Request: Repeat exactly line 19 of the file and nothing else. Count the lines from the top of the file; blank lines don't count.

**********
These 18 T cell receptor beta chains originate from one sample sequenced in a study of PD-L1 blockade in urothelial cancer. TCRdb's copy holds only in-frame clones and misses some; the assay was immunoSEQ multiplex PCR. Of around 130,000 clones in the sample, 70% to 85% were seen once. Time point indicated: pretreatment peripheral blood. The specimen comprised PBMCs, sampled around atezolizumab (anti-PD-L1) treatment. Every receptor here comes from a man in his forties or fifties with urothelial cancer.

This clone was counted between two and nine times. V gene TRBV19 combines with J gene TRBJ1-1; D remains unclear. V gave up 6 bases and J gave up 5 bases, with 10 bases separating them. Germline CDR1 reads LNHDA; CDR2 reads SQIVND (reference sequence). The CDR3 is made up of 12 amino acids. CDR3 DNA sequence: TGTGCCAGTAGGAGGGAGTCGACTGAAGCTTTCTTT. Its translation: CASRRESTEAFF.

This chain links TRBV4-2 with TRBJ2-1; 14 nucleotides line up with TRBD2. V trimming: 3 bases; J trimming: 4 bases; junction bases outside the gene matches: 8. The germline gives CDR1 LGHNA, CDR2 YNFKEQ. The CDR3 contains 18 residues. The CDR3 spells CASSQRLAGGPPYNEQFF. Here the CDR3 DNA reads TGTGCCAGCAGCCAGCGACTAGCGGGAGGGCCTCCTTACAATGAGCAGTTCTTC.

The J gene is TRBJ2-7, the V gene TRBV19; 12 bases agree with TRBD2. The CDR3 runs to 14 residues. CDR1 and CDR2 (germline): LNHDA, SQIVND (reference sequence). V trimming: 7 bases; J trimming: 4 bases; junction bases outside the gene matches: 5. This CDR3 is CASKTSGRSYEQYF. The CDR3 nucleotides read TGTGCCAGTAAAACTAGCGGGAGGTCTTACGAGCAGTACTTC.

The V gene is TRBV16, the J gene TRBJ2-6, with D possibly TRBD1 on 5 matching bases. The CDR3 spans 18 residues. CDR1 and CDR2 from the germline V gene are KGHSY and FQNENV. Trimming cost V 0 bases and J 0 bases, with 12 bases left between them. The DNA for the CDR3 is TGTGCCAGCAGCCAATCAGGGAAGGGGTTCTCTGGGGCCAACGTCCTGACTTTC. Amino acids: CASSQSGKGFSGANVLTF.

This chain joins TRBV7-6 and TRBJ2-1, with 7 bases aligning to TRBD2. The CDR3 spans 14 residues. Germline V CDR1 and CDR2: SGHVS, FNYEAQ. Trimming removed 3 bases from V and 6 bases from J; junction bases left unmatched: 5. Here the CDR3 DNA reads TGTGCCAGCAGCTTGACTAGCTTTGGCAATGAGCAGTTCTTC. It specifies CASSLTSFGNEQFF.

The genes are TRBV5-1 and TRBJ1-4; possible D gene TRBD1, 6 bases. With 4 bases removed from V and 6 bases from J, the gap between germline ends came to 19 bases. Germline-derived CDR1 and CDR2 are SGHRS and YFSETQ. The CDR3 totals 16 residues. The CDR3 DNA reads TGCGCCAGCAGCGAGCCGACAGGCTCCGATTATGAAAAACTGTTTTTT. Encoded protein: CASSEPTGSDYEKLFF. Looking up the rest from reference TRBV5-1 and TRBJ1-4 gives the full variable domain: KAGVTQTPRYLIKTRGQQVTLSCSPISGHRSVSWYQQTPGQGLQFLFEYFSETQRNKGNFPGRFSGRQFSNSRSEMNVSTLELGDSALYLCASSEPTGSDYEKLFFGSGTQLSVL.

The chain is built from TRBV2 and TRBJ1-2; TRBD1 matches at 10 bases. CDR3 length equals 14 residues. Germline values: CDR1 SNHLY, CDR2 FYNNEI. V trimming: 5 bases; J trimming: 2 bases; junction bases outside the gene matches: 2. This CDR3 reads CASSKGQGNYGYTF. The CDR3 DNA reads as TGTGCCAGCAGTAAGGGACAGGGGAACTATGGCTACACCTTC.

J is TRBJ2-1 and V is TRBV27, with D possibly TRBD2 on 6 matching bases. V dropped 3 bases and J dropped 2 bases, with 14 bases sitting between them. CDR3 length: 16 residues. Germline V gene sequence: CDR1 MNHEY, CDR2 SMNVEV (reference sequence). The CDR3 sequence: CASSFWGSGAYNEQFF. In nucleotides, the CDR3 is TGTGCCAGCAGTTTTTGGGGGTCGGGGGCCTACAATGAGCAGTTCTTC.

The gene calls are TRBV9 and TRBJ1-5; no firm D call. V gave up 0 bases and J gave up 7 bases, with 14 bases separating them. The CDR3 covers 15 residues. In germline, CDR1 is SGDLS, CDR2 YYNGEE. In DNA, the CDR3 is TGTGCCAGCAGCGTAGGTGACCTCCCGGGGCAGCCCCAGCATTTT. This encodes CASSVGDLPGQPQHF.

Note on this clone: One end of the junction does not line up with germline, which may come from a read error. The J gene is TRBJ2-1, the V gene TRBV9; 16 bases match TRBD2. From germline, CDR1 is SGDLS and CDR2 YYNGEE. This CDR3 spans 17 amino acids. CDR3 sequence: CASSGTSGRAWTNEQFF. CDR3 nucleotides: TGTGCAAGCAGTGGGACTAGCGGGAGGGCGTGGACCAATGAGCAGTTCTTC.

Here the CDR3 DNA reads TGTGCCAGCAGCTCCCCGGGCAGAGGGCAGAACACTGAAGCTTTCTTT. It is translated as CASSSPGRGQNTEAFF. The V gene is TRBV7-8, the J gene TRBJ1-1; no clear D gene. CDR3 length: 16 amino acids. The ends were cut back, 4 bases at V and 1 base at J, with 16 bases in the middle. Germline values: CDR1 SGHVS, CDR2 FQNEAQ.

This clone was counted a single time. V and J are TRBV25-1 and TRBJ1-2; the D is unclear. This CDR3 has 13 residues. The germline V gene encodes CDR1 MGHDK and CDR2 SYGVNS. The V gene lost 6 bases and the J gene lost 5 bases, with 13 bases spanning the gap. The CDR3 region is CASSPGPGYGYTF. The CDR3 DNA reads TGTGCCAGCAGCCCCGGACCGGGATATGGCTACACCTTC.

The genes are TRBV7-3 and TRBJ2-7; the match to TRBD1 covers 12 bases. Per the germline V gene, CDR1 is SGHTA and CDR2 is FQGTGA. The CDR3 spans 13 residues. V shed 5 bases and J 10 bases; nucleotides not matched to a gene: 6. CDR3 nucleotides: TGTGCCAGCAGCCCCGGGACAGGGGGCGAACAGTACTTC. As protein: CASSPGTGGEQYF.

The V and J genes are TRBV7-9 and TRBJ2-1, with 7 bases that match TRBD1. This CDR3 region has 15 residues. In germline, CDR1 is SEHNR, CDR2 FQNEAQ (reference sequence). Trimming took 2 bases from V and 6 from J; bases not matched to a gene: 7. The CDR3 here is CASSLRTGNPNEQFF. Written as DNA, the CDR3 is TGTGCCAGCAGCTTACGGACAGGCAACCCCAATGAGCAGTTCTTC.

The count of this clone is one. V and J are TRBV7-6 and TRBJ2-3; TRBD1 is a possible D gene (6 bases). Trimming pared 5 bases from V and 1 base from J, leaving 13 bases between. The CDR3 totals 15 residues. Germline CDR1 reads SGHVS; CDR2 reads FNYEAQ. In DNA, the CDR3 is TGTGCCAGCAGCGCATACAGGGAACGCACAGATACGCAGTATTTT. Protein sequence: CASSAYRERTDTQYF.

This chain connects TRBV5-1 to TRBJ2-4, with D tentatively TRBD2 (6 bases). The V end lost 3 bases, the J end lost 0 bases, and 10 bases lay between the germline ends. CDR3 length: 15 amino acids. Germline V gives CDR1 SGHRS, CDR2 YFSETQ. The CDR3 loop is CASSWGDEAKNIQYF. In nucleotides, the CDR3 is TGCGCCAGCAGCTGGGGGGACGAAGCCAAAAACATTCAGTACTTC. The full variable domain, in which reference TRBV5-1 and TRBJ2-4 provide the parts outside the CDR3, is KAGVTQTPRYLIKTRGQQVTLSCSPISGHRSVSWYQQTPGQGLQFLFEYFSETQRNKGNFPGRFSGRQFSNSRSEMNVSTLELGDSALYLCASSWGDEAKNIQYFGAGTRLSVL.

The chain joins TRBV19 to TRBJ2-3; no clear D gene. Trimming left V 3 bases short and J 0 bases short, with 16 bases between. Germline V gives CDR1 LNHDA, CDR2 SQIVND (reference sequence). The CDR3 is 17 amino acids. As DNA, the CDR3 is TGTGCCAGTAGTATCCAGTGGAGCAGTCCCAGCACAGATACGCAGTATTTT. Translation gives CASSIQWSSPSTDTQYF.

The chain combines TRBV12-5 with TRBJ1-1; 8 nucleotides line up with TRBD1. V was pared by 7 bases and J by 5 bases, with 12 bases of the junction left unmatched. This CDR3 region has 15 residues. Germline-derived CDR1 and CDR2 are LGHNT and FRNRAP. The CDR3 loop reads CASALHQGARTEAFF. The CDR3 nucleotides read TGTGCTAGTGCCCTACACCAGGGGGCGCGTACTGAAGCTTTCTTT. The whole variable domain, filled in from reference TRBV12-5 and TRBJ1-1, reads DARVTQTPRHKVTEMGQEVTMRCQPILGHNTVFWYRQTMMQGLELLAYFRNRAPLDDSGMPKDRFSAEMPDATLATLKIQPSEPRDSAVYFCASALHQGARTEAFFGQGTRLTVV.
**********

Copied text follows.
The chain combines TRBV12-5 with TRBJ1-1; 8 nucleotides line up with TRBD1. V was pared by 7 bases and J by 5 bases, with 12 bases of the junction left unmatched. This CDR3 region has 15 residues. Germline-derived CDR1 and CDR2 are LGHNT and FRNRAP. The CDR3 loop reads CASALHQGARTEAFF. The CDR3 nucleotides read TGTGCTAGTGCCCTACACCAGGGGGCGCGTACTGAAGCTTTCTTT. The whole variable domain, filled in from reference TRBV12-5 and TRBJ1-1, reads DARVTQTPRHKVTEMGQEVTMRCQPILGHNTVFWYRQTMMQGLELLAYFRNRAPLDDSGMPKDRFSAEMPDATLATLKIQPSEPRDSAVYFCASALHQGARTEAFFGQGTRLTVV.